Note: I dislike Coldplay so I’m not actually making a reference to their song “Fix You”, but it’s too popular to ignore the connection.
As we plow ahead into the new year, full of vibrant ideas of resolve and willpower and self-improvement, I offer these words of caution…as I sit here eating chocolate covered pretzels for a morning snack.
Do you ever let someone else’s opinions sort of run you? I don’t mean you go from athlete to couch potato, or movie savant to historical-trivia savant, but if someone tells you that you’re funny, do you lean into it a bit more? Or when you join a fantasy football league because someone suggested it — even though you didn’t care at all before.
Or if you’re like me, you make small changes to your diet to please your friends, wholly resent that you modified yourself for them, and then binge in the opposite direction. Do you ever let someone try to fix you?
Mostly suggestions and nudges from people we like and respect aren’t going to be harmful for us, and may even be really good for us (think of all the new friends you made in your fantasy football league), but there will always be people out there intent on fixing you.
We all tend to think that our opinions and beliefs about others don’t really impact them as much as we think. We believe we had a glancing influence — and always for the best. But what happens when people take what we say to heart? And begin to act not according to who they are, but how we would prefer them to be? How do we keep from transforming our friends into our reluctant image?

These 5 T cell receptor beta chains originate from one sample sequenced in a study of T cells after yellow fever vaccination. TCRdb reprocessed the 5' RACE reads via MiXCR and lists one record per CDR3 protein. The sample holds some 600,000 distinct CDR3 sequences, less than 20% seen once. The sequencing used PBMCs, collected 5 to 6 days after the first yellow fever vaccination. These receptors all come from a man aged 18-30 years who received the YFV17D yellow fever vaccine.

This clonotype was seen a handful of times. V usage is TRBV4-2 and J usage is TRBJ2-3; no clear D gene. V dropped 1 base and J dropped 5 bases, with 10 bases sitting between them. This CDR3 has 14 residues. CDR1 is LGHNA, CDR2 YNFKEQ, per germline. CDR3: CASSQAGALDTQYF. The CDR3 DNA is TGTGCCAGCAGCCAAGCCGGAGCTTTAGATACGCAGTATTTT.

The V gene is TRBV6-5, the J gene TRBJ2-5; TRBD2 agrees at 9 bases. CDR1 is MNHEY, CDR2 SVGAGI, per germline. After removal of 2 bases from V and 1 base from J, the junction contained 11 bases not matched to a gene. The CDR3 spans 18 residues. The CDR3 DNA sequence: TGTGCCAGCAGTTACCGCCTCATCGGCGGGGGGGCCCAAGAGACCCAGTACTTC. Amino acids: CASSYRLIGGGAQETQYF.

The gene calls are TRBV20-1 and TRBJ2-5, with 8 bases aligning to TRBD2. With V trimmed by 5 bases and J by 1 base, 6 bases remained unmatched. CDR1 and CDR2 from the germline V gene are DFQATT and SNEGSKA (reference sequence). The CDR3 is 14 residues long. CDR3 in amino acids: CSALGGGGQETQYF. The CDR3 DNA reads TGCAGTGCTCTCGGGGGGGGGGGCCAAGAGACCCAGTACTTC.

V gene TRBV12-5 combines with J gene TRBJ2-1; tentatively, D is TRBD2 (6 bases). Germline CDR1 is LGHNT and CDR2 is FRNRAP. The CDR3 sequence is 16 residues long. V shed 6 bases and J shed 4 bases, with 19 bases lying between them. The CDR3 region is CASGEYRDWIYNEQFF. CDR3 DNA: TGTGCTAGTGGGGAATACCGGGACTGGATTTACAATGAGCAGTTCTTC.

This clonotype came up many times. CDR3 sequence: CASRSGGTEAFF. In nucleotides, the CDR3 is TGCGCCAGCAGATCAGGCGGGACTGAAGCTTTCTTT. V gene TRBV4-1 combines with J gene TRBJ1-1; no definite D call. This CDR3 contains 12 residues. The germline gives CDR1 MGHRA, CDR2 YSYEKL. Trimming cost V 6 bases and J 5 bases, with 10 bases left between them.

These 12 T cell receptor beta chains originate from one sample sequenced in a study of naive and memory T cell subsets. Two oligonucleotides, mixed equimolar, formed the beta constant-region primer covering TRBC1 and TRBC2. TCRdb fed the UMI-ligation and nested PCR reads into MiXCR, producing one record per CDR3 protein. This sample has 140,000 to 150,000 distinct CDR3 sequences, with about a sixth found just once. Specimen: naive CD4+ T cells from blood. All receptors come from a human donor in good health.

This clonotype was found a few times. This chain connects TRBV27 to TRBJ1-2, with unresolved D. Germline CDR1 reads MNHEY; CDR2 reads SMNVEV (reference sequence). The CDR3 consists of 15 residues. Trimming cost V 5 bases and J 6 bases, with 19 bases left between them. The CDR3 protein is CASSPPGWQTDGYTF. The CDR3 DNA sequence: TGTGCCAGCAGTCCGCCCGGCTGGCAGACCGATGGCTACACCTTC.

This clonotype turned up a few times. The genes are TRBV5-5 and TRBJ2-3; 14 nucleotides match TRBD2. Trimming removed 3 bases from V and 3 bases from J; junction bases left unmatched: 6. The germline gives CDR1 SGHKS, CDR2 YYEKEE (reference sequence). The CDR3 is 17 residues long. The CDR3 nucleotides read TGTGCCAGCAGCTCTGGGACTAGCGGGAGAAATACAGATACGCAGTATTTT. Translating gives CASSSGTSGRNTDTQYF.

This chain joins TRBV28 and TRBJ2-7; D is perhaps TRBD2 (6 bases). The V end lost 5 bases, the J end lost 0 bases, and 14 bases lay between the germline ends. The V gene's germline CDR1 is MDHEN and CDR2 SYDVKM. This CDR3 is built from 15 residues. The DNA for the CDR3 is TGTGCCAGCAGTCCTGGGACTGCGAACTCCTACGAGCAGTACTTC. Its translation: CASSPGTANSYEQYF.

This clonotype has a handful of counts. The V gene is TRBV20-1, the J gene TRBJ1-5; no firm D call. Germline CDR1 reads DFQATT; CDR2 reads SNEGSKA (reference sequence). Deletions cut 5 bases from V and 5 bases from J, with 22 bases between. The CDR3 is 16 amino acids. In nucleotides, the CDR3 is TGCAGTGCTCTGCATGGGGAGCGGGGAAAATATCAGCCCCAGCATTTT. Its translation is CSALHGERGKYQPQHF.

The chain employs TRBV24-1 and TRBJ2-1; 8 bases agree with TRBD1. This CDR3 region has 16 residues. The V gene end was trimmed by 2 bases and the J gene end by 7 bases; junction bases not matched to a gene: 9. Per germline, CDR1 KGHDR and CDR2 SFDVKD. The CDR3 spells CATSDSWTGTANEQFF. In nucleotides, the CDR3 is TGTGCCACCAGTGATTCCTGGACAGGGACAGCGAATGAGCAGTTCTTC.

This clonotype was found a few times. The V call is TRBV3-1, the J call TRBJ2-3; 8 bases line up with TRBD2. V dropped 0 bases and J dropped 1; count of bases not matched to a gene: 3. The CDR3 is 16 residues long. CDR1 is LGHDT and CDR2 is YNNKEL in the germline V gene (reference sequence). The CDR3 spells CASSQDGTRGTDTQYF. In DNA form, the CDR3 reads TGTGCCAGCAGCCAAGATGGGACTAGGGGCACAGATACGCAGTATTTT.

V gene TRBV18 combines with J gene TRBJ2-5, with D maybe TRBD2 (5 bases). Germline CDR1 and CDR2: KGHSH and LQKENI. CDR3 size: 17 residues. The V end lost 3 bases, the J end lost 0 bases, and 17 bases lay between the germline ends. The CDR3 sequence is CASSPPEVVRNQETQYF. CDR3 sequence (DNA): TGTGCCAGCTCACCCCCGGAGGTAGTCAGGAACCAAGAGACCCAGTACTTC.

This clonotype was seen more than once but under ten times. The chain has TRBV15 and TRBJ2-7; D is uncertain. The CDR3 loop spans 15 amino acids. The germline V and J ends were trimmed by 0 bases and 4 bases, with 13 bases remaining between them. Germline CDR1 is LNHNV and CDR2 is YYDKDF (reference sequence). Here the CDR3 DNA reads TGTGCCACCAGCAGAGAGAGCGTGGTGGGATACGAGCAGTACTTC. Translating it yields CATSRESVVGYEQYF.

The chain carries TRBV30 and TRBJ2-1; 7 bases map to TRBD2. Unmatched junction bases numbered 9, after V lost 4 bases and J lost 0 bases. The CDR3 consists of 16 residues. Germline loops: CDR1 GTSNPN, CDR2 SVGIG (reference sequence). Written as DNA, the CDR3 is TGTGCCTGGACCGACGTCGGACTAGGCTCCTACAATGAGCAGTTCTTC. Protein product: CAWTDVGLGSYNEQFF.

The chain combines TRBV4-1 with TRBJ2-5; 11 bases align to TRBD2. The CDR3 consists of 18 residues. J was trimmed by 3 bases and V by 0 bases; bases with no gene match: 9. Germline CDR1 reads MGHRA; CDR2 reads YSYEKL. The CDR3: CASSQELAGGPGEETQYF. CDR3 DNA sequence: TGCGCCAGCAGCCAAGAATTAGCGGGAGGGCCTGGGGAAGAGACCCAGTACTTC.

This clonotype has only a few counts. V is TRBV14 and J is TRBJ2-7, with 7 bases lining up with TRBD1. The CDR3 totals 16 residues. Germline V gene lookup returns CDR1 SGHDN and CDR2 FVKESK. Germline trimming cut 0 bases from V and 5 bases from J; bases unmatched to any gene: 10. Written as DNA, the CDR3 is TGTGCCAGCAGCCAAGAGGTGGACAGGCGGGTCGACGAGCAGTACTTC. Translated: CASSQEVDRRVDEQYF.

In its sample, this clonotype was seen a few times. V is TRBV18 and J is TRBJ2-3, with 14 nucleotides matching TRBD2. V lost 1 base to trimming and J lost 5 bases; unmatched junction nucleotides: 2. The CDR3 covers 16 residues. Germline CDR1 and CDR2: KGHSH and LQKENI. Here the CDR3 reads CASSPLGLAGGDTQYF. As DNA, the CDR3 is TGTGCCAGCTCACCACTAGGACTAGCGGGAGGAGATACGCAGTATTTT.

On the other side, there’s a permanent tug of war we’re all engaged in between “I’m happy with who I am” and “I could be better”. Where’s that fine line for a friend or family member to walk that doesn’t push and doesn’t pull, but doesn’t stagnate? To be honest with you, I’ve discovered it’s partly my job to help people find that line.
If you’re a pushy, opinionated friend like I am — one who speaks confidently their opinions and asserts pseudo-facts as genuine wisdom, check yourself. Take some of that wisdom and reason and look around you to the people you’re “helping” and discover if you’re helping them or yourself.
If you’re the impressionable, easily swayed, “I’d do anything for my loved ones” type, recognize that inherent danger and make friends with prudence first. Give yourself time to evaluate the advice and its source and act accordingly. Don’t let their personality overwhelm yours, and hold your ground firmly. If they’re the right kind of friends, and the supportive kind of family, they’ll honor that.
It took me years to discover it’s okay that I like to be on my own. And it’s also okay that almost no one I’m related to understands this. I think my Mom’s reaction to my decision to live on my own without a roommate was, “won’t you get lonely?”
This is the right way to handle your doubts about a loved one. Ask a question. In this case, my Mom’s questions said more about her own concerns in living alone than mine. It meant I could address her fear without her giving that fear directly to me. After all, she could have simply said, “I think it’s a bad idea. You’re sure to get lonely.” It’s that kind of confidence which makes you question your own thought-out decisions.
Make your resolutions, make your changes, but make wise decisions not for others but for a better you.